“You know, I’m still struggling with pride” said Jonathan.  “I am always happy to help someone else, but when others want to help me I feel that pride welling up.  Accepting help, accepting love: for some of us, that is the challenge. My Mom used to joke that she wouldn’t give me toys because I’d take them outside and give them away to the other kids.  But, I’m trying to turn toward God and even accept that I need to receive. That’s the harder part for me.”

“You know, the Good News for me here is that we can learn so much from each other and from spending even just a little more time in God’s word” said Willie.  “I know, my pastor tells us to read the word but times like this remind me of WHY we read the word. There is so much here to help us, to point us in the way we need to go, and we don’t need to be so busy and preoccupied that we forget to read it AND to share it with each other.  In the sharing God works through us, and through each other. That is how we prepare.”

It was Willie who offered up a closing prayer:

“Dear Lord, I thank you for gathering us all together.  Do you see what you just did here, Lord? You brought us all together, and we learned more about you.  So, as we go out of here, knowing some of these truths that we learned today, may we be men and women enough to live into that Christ-like behavior.  Thank you, and may God grant us serenity and wisdom as we leave here to continue to do God’s work in the world.”

Amen.

Prophet in the Wilderness

Faith From the Margins to the Web: Second Sunday of Advent, Year C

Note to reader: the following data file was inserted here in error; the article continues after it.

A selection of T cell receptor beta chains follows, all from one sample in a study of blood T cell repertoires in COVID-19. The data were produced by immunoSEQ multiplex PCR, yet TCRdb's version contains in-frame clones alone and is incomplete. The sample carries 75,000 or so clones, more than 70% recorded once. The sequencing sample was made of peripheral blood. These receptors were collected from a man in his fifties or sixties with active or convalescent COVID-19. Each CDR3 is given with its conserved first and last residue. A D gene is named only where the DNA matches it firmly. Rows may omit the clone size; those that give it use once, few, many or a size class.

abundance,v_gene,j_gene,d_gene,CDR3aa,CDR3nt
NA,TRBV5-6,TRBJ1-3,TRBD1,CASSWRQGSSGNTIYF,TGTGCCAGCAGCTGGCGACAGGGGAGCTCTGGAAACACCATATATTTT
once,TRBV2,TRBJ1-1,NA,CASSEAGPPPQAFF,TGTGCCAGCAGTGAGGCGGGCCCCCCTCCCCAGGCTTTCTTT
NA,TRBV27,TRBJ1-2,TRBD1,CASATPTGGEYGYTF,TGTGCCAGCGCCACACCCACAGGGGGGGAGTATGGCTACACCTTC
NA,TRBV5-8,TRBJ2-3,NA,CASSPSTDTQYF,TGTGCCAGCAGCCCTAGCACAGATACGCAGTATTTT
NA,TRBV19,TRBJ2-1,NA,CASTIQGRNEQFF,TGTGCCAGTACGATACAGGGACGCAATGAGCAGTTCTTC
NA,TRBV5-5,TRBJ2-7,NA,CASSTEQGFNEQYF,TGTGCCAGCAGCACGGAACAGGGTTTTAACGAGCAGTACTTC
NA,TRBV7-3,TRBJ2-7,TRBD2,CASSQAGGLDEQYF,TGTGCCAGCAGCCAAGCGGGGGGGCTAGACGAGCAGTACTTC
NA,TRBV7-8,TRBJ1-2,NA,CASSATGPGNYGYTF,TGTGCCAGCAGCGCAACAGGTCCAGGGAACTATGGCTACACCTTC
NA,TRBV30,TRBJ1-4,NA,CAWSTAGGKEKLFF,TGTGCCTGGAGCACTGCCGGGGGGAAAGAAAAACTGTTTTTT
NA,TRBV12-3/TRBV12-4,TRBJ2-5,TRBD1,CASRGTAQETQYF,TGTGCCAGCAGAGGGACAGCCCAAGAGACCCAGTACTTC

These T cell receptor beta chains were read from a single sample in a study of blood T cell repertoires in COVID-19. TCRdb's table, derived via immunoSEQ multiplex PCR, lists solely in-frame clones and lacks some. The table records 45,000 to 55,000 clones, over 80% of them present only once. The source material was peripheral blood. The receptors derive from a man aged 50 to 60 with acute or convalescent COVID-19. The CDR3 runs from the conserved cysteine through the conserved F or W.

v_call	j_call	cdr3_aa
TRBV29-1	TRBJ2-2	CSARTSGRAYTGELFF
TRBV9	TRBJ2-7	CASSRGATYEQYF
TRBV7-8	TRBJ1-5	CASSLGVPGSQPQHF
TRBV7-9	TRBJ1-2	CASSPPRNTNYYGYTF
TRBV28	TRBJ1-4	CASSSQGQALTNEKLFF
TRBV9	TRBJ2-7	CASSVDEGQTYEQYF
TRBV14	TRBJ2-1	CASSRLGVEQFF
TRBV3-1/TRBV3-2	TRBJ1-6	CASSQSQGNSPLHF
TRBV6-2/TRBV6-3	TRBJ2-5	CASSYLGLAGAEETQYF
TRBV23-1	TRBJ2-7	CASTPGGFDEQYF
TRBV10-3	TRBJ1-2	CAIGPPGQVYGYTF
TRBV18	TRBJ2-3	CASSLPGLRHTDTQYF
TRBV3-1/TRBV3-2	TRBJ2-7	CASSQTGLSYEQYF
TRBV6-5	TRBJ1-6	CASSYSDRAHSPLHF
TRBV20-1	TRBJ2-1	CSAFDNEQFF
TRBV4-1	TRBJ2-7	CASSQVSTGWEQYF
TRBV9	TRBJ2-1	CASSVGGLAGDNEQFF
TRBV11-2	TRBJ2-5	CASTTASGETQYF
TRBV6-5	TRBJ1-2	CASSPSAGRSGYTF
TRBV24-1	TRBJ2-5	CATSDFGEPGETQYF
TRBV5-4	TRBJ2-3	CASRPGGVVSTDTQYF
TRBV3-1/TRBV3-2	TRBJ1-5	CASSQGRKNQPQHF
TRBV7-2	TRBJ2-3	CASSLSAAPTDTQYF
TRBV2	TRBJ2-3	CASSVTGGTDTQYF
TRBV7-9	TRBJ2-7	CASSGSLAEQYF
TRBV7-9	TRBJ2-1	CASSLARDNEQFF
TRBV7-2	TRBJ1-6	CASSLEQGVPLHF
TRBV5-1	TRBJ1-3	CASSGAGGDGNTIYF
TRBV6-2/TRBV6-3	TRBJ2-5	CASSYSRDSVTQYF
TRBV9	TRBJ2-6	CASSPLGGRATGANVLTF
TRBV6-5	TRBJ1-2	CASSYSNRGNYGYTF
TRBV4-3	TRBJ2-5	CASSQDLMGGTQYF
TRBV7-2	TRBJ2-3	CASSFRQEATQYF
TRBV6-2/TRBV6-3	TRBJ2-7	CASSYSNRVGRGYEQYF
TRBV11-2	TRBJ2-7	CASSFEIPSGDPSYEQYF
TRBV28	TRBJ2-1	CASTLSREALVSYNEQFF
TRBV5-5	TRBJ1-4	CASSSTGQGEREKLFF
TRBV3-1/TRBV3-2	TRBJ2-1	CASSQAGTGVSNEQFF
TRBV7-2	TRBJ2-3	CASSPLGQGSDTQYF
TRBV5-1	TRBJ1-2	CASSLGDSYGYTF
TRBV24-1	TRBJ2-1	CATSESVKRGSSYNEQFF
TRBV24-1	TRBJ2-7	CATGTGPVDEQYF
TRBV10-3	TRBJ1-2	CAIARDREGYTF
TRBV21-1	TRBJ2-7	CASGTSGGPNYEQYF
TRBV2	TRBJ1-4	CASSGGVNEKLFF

Part 2 of the Faith from the Margins to the Web Advent Bible Study Group

Merciful God, who sent your messengers the prophets to preach repentance and prepare the way for our salvation: Give us grace to heed their warnings and forsake our sins, that we may greet with joy the coming of Jesus Christ our Redeemer; who lives and reigns with you and the Holy Spirit, one God, now and for ever. Amen.

Luke 3:1-6


In the fifteenth year of the reign of Emperor Tiberius, when Pontius Pilate was governor of Judea, and Herod was ruler of Galilee, and his brother Philip ruler of the region of Ituraea and Trachonitis, and Lysanias ruler of Abilene, during the high priesthood of Annas and Caiaphas, the word of God came to John son of Zechariah in the wilderness. He went into all the region around the Jordan, proclaiming a baptism of repentance for the forgiveness of sins, as it is written in the book of the words of the prophet Isaiah,

“The voice of one crying out in the wilderness:

‘Prepare the way of the Lord,
make his paths straight.

Every valley shall be filled,
and every mountain and hill shall be made low,

and the crooked shall be made straight,
and the rough ways made smooth;

and all flesh shall see the salvation of God.'”